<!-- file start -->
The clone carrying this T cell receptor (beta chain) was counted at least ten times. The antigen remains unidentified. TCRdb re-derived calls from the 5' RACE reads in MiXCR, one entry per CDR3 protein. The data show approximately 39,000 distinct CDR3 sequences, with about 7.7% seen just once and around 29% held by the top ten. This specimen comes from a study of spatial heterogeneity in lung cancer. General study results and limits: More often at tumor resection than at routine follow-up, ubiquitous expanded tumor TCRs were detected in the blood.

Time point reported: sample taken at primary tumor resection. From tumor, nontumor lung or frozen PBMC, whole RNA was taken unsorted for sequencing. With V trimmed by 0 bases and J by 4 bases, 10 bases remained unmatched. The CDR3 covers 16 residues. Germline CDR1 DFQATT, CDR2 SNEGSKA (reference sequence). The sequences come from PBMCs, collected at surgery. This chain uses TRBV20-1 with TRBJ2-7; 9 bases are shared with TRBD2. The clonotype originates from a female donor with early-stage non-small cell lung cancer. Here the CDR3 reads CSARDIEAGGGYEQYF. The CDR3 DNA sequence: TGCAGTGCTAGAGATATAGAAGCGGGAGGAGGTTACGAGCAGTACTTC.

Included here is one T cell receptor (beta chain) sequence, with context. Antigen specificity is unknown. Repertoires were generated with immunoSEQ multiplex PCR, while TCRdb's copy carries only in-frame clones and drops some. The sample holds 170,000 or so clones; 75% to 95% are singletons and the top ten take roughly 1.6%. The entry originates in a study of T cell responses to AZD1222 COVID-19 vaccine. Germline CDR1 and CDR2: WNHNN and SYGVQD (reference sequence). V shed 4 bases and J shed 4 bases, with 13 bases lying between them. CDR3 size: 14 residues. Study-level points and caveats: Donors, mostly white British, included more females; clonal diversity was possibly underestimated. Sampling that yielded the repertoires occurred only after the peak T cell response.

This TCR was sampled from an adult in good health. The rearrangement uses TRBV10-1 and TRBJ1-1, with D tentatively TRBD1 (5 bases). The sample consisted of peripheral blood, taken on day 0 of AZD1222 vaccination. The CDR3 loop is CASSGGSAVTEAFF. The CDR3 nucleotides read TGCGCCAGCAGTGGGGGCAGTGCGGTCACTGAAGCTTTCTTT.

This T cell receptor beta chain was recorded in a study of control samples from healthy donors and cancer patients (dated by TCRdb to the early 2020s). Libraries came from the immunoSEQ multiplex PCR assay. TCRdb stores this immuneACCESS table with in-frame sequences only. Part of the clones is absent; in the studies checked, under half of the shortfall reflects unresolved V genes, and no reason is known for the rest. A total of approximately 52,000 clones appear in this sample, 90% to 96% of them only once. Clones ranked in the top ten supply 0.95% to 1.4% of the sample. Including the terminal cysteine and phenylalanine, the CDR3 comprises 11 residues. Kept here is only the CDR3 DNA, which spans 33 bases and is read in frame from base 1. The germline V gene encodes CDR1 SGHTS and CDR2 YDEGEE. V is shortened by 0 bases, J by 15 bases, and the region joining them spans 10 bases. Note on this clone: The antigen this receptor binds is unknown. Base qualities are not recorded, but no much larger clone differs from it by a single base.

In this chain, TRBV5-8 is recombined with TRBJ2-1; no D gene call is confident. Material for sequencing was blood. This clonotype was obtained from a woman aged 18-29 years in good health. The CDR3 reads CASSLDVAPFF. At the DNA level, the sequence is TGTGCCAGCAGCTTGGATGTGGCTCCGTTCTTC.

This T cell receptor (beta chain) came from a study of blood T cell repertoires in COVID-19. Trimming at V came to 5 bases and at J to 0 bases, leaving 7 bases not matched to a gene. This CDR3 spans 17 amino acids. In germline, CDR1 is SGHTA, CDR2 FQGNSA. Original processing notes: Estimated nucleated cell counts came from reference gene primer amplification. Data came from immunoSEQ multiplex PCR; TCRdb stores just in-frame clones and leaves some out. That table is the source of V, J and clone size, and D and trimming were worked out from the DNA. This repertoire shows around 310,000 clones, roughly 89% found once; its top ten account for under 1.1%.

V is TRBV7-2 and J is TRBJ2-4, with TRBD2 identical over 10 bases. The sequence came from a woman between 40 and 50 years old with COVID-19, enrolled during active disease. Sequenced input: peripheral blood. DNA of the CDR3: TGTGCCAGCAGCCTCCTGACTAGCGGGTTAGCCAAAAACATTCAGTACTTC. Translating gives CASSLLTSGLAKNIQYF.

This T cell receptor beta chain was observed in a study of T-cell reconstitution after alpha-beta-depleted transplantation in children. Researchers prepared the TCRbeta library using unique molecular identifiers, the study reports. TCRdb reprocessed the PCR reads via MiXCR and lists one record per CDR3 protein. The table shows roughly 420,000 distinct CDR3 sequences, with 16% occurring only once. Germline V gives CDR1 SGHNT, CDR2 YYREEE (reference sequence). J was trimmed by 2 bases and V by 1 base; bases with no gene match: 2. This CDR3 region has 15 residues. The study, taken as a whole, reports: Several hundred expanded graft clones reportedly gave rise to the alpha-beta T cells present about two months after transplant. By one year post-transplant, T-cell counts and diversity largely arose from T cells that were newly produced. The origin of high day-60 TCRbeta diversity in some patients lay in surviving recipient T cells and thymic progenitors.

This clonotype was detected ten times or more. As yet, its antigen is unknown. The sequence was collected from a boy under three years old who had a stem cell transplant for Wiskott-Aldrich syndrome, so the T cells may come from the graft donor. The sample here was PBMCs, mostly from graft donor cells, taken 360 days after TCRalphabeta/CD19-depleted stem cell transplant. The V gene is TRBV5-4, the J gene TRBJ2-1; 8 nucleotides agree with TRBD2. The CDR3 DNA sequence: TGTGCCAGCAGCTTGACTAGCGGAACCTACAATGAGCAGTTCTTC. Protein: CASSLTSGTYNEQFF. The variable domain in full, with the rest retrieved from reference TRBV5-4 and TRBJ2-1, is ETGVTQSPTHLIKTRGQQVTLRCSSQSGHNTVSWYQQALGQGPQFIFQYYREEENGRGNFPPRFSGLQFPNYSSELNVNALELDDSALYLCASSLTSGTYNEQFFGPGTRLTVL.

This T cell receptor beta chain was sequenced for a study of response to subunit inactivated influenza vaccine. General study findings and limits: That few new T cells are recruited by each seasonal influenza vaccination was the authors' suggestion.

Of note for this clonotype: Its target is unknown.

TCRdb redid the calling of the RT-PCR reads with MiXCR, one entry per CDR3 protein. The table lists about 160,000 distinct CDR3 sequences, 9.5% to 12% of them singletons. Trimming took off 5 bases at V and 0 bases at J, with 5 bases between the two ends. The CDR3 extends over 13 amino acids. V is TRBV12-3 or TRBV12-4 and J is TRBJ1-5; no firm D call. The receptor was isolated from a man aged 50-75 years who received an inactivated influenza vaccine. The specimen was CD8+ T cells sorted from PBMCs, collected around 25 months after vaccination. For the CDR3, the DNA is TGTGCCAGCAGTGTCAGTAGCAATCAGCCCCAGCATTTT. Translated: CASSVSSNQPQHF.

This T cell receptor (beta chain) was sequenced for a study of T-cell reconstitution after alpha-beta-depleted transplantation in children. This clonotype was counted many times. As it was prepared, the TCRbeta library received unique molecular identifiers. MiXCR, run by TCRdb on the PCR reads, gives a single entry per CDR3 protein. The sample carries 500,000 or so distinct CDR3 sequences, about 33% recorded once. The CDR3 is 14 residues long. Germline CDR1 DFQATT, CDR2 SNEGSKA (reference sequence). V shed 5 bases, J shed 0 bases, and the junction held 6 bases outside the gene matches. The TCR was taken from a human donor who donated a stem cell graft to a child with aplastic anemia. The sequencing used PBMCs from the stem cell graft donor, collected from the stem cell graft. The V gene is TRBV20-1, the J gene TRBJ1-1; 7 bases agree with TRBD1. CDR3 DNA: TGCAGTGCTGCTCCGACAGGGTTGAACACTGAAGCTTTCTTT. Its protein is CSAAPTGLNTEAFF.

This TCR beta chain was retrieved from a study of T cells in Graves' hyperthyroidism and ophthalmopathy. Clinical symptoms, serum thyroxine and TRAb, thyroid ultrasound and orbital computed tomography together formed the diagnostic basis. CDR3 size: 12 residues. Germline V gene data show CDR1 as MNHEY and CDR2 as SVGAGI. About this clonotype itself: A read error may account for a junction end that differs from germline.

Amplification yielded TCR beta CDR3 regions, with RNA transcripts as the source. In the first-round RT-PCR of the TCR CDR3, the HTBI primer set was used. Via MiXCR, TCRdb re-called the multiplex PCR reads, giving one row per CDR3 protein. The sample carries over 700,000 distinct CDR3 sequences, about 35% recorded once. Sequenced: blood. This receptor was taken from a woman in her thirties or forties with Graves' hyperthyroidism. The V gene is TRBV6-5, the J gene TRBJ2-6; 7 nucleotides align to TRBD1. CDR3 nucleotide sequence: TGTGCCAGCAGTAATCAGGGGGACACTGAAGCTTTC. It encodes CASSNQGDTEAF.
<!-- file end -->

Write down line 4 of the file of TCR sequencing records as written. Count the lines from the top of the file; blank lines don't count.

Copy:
This TCR was sampled from an adult in good health. The rearrangement uses TRBV10-1 and TRBJ1-1, with D tentatively TRBD1 (5 bases). The sample consisted of peripheral blood, taken on day 0 of AZD1222 vaccination. The CDR3 loop is CASSGGSAVTEAFF. The CDR3 nucleotides read TGCGCCAGCAGTGGGGGCAGTGCGGTCACTGAAGCTTTCTTT.